Over the last forty years, Catalan design has reached such high standards of excellence and widespread recognition that it has tangibly influenced the visual arts (and art in general), to the extent that the interdisciplinary approach straddling the two fields is nowadays the most widely practised by young (and not so young) designers. Therefore, although there are figures that are especially renowned for their industrial or graphic output, it is also true that experimentation and interdisciplinarity play an increasingly important role.
Recent decades have been crucial to understanding the dramatic growth and consolidation of design in Catalonia. With a strong tradition of promoting the applied arts, enhanced since the early industrialization of the country, and again since the restoration of democracy, Catalan design has made its mark internationally, with the features of its identity well defined in all their aspects. And, although it has been criticized for lacking a strong industry to support it, it has been a sector that has managed to export and be appreciated worldwide, endowed with two basic characteristics: the capacity for innovation and a very remarkable end product level.
From the late nineteenth century, Catalan institutions showed an interest in renewing object design and the applied arts. Hence the creation of the Industrial Centre of Catalonia in 1894 and FAD Fostering Art and Design) in 1903. Later on, within the framework of FAD and under the functionalist influence of GATCPAC, came the creation of the ADI-FAD (Industrial Design Association) in 1960, with the participation of Antoni de Moragas, André Ricard, Oriol Bohigas, Daniel Giralt-Miracle, Rafael Marquina and the theorist Alexandre Cirici, among others. Since 1969, ADI-FAD has also organized the Delta Awards for industrial design, while in 1964 the ADG-FAD (Graphic Design Association) established the Laus Awards for graphic design.
JAlong with this, very important work has been carried out in creating knowledge about the field of design and producing a critical mass, carried out by the various teaching and research centres, such as the Escola Massana (1929), Elisava (1961), Eina (1966), Esdi (1989), or the recently created Higher Course in Design at the UPC-BarcelonaTech, to highlight a few.
Thus, the 1970s saw the emergence of a generation of pioneering designers (not the first ones, but those that would characterize the modern school), notably Lluís Clotet, Claret Serrahima, Josep Lluscà, Ramón Benedito and Oscar Tusquets. Many of them are still active, having set trends and been responsible for the aesthetic education of subsequent generations.
However, in the 1980s, designers got tired of the sobriety imposed by functionalist rationalism and Post-Modernism gave a more creative and playful perspective to industrial design. Carles Riart and, above all, Javier Mariscal exemplify this change. But it should be noted that during the Olympic decade, the 1990s, the field of graphic design once again became consistent and more professional, with names like Peret, Saura-Torrente (Edicions de l’Eixample), Yves Zimmermmann, Josep Maria Trias (TriasQuodDesign) and Enric Satué, among many others.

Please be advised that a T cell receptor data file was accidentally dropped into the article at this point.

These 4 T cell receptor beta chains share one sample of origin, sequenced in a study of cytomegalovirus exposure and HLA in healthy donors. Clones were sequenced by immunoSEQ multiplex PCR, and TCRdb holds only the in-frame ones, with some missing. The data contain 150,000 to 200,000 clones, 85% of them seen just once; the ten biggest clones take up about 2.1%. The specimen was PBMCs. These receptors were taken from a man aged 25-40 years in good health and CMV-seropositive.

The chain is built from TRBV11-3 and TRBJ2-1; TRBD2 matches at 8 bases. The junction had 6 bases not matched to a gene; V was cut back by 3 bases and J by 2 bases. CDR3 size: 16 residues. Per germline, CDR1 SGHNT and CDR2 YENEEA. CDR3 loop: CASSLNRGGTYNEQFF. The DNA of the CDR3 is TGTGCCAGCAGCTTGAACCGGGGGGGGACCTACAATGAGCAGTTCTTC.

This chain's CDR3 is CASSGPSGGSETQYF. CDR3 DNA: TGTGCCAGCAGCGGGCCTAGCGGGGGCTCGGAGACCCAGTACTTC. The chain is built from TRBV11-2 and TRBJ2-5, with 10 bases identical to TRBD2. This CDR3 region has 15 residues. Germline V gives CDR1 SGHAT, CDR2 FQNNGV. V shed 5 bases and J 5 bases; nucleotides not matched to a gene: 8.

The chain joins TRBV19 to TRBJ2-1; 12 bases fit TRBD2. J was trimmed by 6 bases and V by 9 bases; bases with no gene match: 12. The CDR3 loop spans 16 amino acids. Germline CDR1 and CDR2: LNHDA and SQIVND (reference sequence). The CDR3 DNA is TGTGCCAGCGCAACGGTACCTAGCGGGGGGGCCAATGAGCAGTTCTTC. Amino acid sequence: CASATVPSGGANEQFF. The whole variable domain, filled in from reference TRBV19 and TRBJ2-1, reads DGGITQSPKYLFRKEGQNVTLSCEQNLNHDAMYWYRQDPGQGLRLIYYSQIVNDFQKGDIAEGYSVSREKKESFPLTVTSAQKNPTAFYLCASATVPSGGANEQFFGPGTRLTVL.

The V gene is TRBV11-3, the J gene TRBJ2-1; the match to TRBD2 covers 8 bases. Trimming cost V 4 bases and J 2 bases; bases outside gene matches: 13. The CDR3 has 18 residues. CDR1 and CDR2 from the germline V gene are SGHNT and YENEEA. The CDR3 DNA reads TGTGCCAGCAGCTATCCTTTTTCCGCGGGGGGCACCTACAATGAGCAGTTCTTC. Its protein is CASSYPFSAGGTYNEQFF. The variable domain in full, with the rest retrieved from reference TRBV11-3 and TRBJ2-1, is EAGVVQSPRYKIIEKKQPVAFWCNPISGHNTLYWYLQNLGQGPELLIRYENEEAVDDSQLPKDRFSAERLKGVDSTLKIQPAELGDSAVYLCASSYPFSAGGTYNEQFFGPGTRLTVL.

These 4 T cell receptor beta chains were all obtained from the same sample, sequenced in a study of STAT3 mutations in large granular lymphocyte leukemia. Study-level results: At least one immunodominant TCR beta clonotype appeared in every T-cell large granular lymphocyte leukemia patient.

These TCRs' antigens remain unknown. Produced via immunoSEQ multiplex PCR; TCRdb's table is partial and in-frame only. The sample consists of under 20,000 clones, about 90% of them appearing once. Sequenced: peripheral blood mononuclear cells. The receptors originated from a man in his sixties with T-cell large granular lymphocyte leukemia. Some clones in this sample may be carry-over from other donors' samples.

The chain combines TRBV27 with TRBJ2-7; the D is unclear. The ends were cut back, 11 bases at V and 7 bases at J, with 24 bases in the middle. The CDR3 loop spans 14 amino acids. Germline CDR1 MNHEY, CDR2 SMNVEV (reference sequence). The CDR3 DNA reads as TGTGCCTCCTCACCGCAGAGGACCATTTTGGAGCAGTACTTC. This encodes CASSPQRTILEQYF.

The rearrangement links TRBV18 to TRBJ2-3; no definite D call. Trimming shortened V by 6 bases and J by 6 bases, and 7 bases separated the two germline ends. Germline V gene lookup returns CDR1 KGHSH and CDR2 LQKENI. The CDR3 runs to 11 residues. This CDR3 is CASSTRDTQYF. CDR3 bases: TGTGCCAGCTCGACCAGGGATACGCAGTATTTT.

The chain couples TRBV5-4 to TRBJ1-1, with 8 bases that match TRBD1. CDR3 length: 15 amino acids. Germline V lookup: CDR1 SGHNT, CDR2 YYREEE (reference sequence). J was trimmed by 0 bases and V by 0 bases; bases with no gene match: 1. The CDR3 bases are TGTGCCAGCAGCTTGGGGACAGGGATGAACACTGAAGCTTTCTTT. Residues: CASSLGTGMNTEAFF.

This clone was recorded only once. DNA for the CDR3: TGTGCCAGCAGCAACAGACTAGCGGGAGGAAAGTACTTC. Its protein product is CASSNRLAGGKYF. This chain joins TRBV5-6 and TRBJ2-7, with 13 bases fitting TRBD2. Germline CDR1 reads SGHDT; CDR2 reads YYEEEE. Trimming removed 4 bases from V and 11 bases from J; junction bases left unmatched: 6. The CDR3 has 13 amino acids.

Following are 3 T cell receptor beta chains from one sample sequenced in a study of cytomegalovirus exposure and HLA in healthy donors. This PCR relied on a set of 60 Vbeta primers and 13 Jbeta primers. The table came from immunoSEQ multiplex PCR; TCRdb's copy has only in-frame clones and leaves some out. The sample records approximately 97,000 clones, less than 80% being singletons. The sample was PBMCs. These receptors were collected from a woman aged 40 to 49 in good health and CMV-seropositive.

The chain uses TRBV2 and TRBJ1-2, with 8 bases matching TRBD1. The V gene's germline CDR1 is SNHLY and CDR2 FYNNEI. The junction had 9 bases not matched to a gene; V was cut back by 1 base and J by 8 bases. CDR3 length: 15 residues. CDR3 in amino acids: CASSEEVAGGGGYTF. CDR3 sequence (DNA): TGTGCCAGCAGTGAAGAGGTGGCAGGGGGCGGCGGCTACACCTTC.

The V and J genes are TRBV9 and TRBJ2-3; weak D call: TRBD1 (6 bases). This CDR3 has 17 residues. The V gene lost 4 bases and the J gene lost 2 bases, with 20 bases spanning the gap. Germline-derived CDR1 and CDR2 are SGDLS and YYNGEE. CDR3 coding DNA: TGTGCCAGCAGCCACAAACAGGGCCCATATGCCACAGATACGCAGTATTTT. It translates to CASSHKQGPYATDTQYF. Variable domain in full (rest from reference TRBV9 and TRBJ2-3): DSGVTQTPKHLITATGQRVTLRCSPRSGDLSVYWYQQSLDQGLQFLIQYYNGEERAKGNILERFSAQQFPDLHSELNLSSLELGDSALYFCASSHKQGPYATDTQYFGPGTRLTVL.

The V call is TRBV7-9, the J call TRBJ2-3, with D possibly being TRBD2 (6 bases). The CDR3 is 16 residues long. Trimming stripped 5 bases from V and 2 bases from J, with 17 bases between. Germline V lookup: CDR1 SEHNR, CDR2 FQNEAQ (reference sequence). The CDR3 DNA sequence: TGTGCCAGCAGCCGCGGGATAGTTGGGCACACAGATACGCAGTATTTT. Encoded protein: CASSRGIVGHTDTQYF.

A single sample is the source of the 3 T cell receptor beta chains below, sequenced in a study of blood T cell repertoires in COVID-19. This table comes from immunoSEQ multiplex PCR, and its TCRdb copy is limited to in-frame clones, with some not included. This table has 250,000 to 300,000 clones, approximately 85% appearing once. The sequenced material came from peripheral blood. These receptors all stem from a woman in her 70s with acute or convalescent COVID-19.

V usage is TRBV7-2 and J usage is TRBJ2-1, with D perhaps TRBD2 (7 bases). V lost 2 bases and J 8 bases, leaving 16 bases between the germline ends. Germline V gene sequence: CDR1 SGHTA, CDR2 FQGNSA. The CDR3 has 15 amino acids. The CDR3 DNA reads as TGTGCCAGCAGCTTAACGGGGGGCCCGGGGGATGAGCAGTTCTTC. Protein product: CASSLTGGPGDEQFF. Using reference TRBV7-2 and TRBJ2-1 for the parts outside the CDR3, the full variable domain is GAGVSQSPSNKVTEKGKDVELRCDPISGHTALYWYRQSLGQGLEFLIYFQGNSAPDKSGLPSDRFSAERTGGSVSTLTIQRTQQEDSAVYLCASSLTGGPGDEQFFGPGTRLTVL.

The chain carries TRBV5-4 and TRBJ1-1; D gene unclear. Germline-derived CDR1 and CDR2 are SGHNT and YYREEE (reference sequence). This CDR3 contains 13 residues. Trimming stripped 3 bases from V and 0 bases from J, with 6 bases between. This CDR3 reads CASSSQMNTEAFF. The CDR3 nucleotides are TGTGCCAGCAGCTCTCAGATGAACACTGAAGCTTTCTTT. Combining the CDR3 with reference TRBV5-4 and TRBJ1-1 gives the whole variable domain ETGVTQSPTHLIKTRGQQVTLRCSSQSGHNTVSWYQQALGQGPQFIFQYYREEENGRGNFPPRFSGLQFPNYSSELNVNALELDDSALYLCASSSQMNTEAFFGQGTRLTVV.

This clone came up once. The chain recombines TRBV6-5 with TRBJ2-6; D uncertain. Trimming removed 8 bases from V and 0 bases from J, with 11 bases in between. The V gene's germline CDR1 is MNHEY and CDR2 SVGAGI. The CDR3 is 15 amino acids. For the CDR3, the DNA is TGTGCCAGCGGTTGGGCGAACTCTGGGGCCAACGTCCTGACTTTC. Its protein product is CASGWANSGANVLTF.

The 1992 Olympic Games and everything they entailed in terms of modernization and the reinvention of products, spaces and services, placed Catalan design at the cutting edge of the international scene. Other forces and efforts made during those years should be mentioned here because they also helped Barcelona to emerge as a brand and as an unmistakable centre for design output: the creation in 1991 of the la Primavera del Disseny, the international projection of the Delta Awards through exhibitions, the commissioning of the BCD (Barcelona Design Centre), the work of several specialist journals and the collaboration between companies (such as indoor furniture manufacturers) that has enabled them to participate in international fairs and events together. Mention should be also be made of the work undertaken by theorists such as Juli Capella and Quim Larrea to publicize and provide constant backing for local design.
By the turn of the century, however, Catalan design once again turned to functionalism and, in short, minimalism. The Lievore-Altherr-Molinastudio, Francesc Rifé, Nani Marquina, Patricia Urquiola, Martí Guixé or Antoni Arola are some of the designers that shaped a landscape that began to integrate new technology into the design and production process. In a few short years, this group would include names like Martín Azúa, Ramon Úbeda, Mario Ruiz, La Granja (who, being the offspring of minimalism, began to retreat into a more private aesthetic) or Curro Claret, Emiliana (Ana Mir and Emili Padrós), Guillem Ferran or Ernest Perera (from more experimental and interdisciplinary perspectives).
Nevertheless, in recent years, with the advent of new technology applied to multimedia and web design, there are no longer just isolated names like Mario Eskenazi or Alex Trochut, that stand out in graphic design, but collectives and studies devoted to thinking globally about a product or service, such as Vasava, Bendita Gloria, the Brosmind brothers, Run, Eumogràfic or the Muchostudio, among others.
With a strong tradition of promoting the applied arts, enhanced since the early industrialization of the country, and again since the restoration of democracy, Catalan design has made its mark internationally, with the features of its identity well defined in all their aspects
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